Driving Action With A Compelling Offer For Your Marketing - Mann Magnetic Materials


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Driving Action With A Compelling Offer For Your Marketing

September 18, 2017

Driving Action With A Compelling Offer For Your Printing Business Marketing

How do you know if you have an effective offer? Here are the six criteria every business offer should meet:


  1. It works. The primary purpose of the offer is to achieve the intended results.


  1. It is compatible with your organization's positioning statement. Offers that are not compatible may generate short-term results but be counterproductive in the long term.


  1. It is compelling enough to cut through the marketplace clutter and your prospect's preoccupation. The average consumer is exposed to hundreds, if not thousands, of promotional messages per week. You must have an offer that stands out clearly to overcome this barrage.


  1. It is targeted at exactly the right audience. For instance, employees are motivated by offers that help them get promoted, build their work spheres of influence, and make their jobs easier or faster. Upper management is motivated by increased sales, lower costs, and saving time.


  1. It is aimed at the proper stage of the sales cycle. For example, information offers are used for prospects that are in the information-gathering stage, and pricing offers are used when prospects are in the purchasing phase.


  1. It is powerful enough to demand immediate attention from the prospect. If possible, the offer should be tied to a strong call to action that shouts, "Take advantage of this offer right now."


Types of Offers


Although by no means inclusive, here are some examples of offers that work for business-to-business products and services:


Straight Sale – The straight sale offer is basically an exchange of product or service for money, with no added inducement. Given all the other possibilities, this is a relatively weak type of offer.


Special Pricing – This offer works well with later-stage prospects who already know about your product or service. The special pricing offer could be a discount for prompt action or an urge to "buy now before the price goes up."


Introductory Offer – An introductory offer is used to introduce new prospects to your company. It will have the greatest effect when the discount is significant. You have to be careful, however, not to offend existing customers who just purchased the same product for more money than you charge new buyers.


Multiple Product – With this offer, buyers get the second or subsequent products at no charge, or at a large discount.


Premium – Something extra is given away to spur the prospect to purchase now. Premiums range from advertising specialties such as desk calendars and pens, to expensive items such as trips and electronic equipment.


Free Information – Similar to the premium offer, but you give away information instead of a product. This is especially effective with a business audience, since people are always interested in ways to save money and perform their jobs better. Plus, this type of offer can often be fulfilled immediately via a computer download.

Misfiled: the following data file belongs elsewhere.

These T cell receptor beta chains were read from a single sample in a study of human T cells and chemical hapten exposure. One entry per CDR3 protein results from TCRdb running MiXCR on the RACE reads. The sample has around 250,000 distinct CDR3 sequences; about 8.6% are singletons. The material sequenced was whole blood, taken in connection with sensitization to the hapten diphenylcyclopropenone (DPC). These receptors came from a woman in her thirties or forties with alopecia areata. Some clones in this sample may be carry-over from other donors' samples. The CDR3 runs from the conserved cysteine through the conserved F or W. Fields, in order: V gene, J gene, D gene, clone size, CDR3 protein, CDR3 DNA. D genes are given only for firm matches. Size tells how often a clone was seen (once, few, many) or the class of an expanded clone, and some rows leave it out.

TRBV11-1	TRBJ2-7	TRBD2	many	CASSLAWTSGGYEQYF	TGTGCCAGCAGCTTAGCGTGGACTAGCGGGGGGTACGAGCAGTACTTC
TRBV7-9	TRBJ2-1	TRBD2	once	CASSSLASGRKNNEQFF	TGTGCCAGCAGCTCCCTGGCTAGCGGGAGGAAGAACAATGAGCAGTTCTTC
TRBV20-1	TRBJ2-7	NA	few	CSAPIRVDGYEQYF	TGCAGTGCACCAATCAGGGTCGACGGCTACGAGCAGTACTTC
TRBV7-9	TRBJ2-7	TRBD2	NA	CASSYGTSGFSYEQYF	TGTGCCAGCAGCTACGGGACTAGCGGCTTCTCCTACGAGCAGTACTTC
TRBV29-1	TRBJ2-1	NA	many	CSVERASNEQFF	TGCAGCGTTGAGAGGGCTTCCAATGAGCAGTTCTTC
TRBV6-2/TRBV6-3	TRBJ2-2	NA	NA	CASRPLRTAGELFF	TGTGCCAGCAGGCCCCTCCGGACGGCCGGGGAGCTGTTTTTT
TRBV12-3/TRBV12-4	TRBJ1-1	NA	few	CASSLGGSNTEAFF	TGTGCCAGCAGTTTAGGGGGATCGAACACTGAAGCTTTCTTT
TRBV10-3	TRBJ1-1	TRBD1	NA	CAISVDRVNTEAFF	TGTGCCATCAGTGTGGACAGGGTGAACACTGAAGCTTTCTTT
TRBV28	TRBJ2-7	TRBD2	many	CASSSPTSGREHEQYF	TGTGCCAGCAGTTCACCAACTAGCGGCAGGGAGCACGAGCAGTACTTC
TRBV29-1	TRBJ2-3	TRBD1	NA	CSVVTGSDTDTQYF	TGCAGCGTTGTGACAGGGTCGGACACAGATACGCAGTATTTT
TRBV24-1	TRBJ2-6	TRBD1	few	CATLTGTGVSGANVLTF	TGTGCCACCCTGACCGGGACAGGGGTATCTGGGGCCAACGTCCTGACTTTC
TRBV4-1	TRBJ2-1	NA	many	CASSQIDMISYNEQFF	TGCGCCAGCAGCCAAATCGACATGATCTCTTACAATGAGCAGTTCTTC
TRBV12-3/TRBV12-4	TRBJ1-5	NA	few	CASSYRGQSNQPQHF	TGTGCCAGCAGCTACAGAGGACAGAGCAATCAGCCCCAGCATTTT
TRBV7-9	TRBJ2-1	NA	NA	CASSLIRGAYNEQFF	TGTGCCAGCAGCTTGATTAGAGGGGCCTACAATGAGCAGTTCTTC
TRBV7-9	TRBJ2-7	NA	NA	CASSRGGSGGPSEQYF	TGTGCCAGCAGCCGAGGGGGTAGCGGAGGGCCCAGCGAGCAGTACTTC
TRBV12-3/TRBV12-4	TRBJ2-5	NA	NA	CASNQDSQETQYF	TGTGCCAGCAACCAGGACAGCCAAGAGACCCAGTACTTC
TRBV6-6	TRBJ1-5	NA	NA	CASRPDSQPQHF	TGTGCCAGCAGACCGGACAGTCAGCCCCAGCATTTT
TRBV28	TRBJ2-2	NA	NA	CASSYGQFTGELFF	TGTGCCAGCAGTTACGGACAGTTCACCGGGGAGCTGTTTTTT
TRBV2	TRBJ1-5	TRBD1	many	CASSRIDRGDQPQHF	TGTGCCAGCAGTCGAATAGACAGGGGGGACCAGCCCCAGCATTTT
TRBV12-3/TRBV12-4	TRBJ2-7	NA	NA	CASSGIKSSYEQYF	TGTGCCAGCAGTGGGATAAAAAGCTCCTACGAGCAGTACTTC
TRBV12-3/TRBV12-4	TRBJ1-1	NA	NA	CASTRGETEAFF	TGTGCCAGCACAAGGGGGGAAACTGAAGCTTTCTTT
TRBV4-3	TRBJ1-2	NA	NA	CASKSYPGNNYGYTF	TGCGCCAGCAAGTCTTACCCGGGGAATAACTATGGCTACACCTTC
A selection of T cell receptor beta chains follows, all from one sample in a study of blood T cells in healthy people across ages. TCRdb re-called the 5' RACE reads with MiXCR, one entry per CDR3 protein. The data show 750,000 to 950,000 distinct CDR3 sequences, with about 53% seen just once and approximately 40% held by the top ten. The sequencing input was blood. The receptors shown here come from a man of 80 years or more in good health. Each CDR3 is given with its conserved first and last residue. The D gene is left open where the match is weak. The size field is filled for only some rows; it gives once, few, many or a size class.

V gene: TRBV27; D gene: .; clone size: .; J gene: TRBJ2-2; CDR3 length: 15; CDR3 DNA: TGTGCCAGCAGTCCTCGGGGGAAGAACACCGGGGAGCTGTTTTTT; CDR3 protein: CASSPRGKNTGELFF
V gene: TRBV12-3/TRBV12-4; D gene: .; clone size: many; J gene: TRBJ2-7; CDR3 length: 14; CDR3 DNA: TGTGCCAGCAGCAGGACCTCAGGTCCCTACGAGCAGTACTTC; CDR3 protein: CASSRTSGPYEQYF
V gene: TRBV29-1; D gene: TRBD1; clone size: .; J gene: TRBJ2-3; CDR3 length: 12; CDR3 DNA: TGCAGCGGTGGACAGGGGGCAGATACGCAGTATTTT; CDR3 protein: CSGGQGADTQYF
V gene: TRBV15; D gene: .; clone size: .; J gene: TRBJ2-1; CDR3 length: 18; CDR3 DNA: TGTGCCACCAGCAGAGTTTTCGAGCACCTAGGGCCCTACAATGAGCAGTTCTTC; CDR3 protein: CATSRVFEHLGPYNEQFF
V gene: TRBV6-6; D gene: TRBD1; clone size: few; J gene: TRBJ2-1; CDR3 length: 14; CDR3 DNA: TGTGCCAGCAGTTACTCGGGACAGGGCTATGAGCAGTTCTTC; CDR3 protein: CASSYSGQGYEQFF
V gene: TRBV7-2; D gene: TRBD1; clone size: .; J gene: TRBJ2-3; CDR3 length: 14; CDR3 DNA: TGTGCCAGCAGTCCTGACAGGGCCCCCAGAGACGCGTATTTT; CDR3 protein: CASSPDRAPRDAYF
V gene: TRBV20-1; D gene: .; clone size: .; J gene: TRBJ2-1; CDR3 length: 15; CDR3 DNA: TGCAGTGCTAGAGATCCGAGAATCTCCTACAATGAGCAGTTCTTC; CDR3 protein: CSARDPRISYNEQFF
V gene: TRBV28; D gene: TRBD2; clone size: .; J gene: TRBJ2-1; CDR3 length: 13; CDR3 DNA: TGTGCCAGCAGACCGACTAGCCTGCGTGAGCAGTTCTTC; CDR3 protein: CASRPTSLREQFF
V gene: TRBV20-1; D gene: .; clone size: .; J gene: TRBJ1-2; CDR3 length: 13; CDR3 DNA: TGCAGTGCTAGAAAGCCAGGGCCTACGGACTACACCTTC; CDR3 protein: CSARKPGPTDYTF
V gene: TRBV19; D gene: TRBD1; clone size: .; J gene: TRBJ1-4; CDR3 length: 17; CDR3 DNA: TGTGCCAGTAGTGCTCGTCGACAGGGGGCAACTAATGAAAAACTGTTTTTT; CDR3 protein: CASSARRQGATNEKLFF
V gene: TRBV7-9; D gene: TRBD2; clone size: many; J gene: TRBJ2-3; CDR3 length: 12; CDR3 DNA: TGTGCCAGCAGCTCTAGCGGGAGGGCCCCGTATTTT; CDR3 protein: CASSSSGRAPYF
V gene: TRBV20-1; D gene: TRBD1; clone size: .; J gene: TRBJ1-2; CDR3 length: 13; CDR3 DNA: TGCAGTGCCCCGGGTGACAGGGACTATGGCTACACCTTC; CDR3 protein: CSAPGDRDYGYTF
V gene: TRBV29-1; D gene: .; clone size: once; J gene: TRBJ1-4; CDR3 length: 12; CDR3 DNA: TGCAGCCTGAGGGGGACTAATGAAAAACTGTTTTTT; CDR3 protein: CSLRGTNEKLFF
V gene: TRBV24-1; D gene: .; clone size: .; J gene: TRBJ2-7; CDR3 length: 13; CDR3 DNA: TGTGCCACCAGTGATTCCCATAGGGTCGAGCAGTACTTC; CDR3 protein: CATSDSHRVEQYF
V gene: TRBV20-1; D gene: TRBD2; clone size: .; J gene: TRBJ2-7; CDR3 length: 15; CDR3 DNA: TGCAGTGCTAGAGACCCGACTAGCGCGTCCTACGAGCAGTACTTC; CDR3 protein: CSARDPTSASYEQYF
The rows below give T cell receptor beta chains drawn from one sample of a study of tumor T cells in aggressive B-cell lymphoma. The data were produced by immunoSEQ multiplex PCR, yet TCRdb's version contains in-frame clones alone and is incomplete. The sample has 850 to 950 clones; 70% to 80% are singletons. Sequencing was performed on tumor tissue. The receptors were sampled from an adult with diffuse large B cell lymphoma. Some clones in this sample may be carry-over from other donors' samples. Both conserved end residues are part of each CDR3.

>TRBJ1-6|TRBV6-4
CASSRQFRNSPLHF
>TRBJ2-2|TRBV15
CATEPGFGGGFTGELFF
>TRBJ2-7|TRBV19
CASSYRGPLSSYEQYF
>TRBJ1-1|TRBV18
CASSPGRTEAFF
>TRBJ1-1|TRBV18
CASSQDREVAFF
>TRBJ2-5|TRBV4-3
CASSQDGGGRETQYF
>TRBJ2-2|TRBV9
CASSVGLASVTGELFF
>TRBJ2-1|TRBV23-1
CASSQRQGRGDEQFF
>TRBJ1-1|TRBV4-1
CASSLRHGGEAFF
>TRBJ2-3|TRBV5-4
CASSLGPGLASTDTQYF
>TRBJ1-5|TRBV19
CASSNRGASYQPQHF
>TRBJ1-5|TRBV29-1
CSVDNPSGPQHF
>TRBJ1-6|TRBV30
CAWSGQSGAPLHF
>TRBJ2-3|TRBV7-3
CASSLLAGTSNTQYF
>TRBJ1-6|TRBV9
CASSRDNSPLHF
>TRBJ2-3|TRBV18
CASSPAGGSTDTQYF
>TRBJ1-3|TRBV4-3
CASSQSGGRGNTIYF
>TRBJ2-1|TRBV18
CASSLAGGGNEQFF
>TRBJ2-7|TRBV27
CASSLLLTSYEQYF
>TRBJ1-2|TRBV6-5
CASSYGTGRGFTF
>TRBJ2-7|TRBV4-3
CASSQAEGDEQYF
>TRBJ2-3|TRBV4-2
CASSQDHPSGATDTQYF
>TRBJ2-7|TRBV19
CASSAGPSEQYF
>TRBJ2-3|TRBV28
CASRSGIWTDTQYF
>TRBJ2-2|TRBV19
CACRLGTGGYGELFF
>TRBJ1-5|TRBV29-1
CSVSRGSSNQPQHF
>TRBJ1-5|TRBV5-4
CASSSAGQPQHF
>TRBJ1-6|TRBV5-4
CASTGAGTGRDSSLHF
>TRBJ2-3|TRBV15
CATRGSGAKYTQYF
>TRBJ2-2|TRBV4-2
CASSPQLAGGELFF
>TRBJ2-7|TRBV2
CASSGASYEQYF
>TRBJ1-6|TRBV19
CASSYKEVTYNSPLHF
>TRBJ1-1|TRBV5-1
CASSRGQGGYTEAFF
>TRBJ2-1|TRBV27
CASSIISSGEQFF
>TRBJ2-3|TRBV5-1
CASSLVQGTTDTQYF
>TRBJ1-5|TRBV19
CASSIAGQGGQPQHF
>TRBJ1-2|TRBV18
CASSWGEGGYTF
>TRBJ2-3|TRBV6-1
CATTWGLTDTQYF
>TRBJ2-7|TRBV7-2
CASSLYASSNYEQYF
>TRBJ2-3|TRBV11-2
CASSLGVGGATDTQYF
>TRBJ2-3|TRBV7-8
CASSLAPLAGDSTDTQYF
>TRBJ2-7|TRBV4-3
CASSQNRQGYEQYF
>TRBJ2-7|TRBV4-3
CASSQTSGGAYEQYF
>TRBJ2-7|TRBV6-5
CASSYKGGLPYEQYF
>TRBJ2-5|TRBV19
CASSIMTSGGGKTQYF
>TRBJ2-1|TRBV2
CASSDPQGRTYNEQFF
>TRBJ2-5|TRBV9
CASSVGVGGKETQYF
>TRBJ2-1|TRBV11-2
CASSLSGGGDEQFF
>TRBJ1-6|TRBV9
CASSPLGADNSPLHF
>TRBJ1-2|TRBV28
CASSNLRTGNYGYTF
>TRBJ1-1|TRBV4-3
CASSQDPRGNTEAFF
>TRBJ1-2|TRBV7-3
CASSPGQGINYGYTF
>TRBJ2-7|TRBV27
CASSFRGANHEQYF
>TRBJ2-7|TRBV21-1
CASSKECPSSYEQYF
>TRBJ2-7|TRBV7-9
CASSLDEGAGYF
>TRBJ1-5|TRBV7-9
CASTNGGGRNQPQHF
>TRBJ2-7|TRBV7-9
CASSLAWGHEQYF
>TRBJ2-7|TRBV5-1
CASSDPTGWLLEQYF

Trade-in or Trade-up Offer – The prospect trades in an old item and gets a discount on the new item. For example, a computer manufacturer can give businesses that trade in a competitor's equipment a $500 credit toward the purchase of a new computer. This way you meet two objectives: sell a product and displace the competitor.


Demo/Free Trial – If you have confidence in your product, let potential customers try it out in their office for thirty days. This has been a strong offer for Cloud software companies, equipment manufacturers, and publishers.


Satisfaction Guarantee – While a guarantee should be part of every offer, an extra-strong guarantee can serve as its own offer. An example would be "double your money back if not completely satisfied."


Send a Salesperson – This works for only the most qualified leads: those who are ready, willing, and able to buy. You must be careful with this offer (or offer a less threatening alternative as well) since it will scare off many lukewarm prospects.


Cash Discount – A special price can be given to help force the purchase decision. This offer works well in combination with free trial offers. The prospect has the option to try the product and pay full price if he decides to keep it, or pay for the product now and receive a substantial discount.


Special Terms – This can work as well as a cash discount. For instance, "Receive the item now and take up to six months to pay with no interest." In some cases, purchasers will be more interested in the monthly payment terms than the total cash amount.


Sweepstakes – With this offer, any prospect who replies to your offer is automatically entered into a prize drawing. Due to state and federal regulations, you will probably not be able to restrict the sweepstakes to purchasers only, but the offer still works because many people think they have a better chance of winning if they order something.


Free Samples – Free samples are an effective way to highlight your product. For instance, an office product manufacturer can offer day planners or desk lamps as a bonus for purchasing a desk set.


Performance Guarantee – The customer gets to use the product for a period of time. If it does not live up to the specified criteria, she can return it for a full refund. This offer works well if your product is clearly superior to its competition.


Special Inducement – Something extra is given to the prospect if he acts immediately. The inducement could be extra product, better terms, free training, or extended maintenance.